Helpful Tips for Discerners
Are you discerning a vocation to the priesthood, diaconate, or religious life? Or perhaps you are trying to hear God's voice in your heart in leading you to live a more fulfilled life. Either way, take courage and brave heart - God is indeed with you!
Probably the best advice we have ever heard is from Rt. Rev. Archimandrite Robert Taft, S.J., who, at a retreat given to seminarians a number of years ago at St. Josaphat Ukrainian Catholic Seminary in Washington, D.C., said: "Know your faith; love your faith; live your faith." While we might not have that order exactly correct, these words ring so very true. If you take the time to really learn the faith that the fathers of the Church have taught over the past two millenia, you will be in a position to open your heart to appreciate and love the mysteries of the faith. When you truly love your faith, you will be in a place where you willingly live the faith and integrate it into your every day life with love, patience, and unwavering steadfastness.
Here are some helpful pointers for you to use when discerning your vocation:
1. Pray. Above all else, without prayer, you can do nothing. If you have a good and sensible rule of prayer in your life that you can stick with, this will do you wonders in not only solidifying your faith, but also in enabling you to hear God speaking to you. Ask your spiritual director or confessor for a simple rule of prayer to aid you in your discernment and spiritual growth. Also, follow the KISS rule - keep it simple! Often, we suggest to discerners to have a rule of prayer in this manner: take 10-15 minutes every morning and evening to pray the Jesus Prayer/Rule of Pachomius or read and reflect on 1-2 Psalms from the Psalter.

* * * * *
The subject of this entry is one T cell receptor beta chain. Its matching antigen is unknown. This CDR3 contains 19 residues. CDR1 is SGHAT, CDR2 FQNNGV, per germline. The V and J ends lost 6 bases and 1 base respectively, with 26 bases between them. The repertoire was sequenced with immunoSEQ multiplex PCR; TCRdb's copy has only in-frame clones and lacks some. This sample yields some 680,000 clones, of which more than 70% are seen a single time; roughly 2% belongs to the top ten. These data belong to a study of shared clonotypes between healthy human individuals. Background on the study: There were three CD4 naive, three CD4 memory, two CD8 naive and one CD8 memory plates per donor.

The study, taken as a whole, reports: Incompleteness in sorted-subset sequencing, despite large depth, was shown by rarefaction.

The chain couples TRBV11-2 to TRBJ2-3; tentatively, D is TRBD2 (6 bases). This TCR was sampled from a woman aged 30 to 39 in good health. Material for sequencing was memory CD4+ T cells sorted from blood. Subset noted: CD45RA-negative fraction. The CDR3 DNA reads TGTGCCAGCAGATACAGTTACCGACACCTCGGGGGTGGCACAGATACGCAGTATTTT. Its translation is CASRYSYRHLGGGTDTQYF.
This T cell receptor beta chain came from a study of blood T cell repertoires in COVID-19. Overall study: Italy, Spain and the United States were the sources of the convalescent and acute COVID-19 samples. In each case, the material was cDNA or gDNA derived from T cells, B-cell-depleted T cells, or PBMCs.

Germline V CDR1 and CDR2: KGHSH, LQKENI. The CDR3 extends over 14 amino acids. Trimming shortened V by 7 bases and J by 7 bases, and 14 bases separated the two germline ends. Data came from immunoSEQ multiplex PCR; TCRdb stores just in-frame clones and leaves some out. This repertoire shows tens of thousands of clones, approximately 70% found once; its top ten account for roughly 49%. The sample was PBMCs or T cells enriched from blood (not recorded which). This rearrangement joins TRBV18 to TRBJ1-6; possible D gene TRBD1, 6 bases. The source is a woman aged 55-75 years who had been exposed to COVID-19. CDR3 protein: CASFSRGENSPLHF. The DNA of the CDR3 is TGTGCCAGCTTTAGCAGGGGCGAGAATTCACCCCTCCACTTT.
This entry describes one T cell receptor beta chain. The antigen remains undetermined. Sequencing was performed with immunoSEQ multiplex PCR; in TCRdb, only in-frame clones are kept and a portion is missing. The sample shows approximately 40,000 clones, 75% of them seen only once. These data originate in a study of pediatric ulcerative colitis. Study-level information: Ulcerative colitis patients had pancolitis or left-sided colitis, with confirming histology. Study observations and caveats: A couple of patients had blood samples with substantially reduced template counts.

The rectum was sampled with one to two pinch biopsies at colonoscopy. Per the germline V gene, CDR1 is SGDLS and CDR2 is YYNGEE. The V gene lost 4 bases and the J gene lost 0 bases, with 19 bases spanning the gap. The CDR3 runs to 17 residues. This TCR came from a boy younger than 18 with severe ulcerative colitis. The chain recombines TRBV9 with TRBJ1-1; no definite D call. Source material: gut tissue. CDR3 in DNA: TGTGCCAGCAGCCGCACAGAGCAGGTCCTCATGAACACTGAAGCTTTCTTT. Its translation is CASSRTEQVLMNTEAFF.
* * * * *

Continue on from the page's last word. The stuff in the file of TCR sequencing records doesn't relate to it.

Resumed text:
2. Meditate. We all need quiet from the noise and bustle of the outside world. If the ancient monastics felt that they needed to escape to the desert from the noise of 4th century AD cities of the Roman Empire, with no TV, no internet, and no smartphones, then think of how much more we need silence in our lives! Treat this like prayer and establish a rule of quiet meditation with your spiritual director - generally we recommend 10-15 minutes per day of meditation. Meditation is much more beneficial when done in a church/chapel before the iconastasis, but can be done in a quiet serene place if a church/chapel is not available.
3. Receive the Holy Mysteries Frequently. This one is a no-brainer. How can one really discern that he or she is called to a life of service in the Church when they do not participate in the Liturgical life of their own Church? How can one really love their faith and understand it if they do not regularly partake of the Holy Mysteries of Confession/Holy Eucharist?
4. Establish a Relationship With a Confessor/Spiritual Director. This one is very important to a discerner since a seasoned and experienced priest, deacon, or religious monk/nun can provide invaluable help and advice to aid on one's spiritual journey. The relationship between a Confessor/Spiritual Director and the Discerner often becomes not only a mentoring relationship where they learn more about the Church, service to God and His People, and the holy faith, but also becomes a valued friendship by which the Discerner learns how to hear God's voice and bring His Gospel to others. To find a good confessor/spiritual director, make an appointment with your pastor to locate a good holy man or woman who can help you with your journey of discernment.
5. Take an Active Role in the Life of the Church. As stated before, you want to have an active participation in the Church. This is not limited to only participating in the Liturgical Life of the Church; this includes helping extend your charity and love to other aspects of the Church, such as helping the poor, organizing a clothing drive, pinching pierogies at the Church Hall, or taking an active role in your parish Knights of Columbus or Holy Name Society. You don't want to hoard your faith and God's charity solely for yourself. The soul that truly loves empties his soul to others in humility, love, and steadfastness.
6. Take Time to Participate in an Extended Retreat. Taking an extended retreat at a Catholic monastery/retreat house will provide you with quiet time for reflection, spiritual healing and growth.
7. Never Say Never! What we mean by this is do not try to shoehorn yourself into a particular role in the Church. You never know what God is truly calling you to until you really test it and experience it. You might be called to celibate priesthood; you may be being called to serve as a married priest or deacon. Do not try to force yourself into a calling that was not meant to be. As they say, if you want to make God roar with laughter, tell Him what your plans are for your life.